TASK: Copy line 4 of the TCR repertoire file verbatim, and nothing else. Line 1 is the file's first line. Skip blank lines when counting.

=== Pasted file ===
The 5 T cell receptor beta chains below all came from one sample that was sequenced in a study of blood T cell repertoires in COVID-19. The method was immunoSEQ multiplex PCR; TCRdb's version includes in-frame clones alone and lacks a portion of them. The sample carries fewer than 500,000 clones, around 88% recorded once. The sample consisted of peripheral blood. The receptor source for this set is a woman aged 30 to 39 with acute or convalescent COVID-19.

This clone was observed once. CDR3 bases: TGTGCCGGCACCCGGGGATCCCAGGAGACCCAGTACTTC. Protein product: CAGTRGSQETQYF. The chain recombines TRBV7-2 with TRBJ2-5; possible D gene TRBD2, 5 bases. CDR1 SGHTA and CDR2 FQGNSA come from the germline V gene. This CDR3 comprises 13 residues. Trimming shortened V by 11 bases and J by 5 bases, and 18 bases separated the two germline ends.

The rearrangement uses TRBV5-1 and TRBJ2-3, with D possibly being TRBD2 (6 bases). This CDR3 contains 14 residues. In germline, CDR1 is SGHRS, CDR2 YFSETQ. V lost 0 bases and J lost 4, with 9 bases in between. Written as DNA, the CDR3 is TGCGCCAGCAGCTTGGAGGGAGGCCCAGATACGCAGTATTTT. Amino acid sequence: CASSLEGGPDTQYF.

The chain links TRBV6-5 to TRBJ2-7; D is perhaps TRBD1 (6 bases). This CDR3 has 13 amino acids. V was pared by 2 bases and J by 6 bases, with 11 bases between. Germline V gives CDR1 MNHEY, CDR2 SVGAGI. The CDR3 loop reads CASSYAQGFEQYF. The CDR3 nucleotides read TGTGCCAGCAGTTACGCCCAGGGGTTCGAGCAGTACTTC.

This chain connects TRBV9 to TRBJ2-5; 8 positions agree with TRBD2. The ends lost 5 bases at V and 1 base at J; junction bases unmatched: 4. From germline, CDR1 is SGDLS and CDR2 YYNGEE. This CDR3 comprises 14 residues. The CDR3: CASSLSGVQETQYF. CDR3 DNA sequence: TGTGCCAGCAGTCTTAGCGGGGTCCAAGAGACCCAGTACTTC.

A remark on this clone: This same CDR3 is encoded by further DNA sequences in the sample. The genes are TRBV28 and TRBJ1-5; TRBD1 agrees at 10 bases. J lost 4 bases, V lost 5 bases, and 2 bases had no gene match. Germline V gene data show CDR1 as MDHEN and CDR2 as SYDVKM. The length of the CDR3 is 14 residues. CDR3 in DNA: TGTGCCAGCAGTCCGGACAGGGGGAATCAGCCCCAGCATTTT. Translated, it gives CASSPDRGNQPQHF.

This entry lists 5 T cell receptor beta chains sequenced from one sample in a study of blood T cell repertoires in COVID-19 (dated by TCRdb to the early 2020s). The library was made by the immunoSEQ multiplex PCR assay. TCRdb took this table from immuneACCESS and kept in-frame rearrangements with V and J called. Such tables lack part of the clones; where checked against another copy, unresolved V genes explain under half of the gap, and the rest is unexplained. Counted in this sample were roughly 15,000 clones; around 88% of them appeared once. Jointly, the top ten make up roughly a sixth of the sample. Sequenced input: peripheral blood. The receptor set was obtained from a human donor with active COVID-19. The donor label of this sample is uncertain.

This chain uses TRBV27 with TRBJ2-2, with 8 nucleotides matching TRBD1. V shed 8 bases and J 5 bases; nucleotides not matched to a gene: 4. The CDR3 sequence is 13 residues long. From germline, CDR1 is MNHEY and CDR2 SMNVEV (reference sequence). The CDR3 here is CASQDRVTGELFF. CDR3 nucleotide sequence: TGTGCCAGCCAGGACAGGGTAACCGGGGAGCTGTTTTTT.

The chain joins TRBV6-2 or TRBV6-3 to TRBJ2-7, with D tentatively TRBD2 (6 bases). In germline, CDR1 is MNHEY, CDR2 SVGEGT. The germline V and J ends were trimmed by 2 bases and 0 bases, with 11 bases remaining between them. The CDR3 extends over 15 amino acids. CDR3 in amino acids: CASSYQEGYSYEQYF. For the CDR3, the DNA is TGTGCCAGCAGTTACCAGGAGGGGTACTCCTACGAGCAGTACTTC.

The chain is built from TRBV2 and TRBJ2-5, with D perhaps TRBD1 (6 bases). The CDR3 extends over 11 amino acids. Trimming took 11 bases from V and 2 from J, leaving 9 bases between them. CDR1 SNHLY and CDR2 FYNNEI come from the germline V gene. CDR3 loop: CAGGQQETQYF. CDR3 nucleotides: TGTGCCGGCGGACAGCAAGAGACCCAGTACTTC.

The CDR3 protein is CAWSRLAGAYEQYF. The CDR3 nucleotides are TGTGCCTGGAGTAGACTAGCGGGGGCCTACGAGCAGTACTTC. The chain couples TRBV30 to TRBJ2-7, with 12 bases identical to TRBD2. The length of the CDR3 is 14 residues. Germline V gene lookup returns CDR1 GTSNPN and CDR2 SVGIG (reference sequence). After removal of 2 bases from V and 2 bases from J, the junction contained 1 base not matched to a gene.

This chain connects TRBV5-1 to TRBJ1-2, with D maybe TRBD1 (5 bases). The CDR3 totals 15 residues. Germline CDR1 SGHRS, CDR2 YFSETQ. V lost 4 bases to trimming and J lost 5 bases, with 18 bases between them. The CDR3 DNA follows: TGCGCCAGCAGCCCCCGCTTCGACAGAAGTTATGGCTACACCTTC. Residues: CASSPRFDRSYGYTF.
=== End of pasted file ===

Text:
The chain links TRBV6-5 to TRBJ2-7; D is perhaps TRBD1 (6 bases). This CDR3 has 13 amino acids. V was pared by 2 bases and J by 6 bases, with 11 bases between. Germline V gives CDR1 MNHEY, CDR2 SVGAGI. The CDR3 loop reads CASSYAQGFEQYF. The CDR3 nucleotides read TGTGCCAGCAGTTACGCCCAGGGGTTCGAGCAGTACTTC.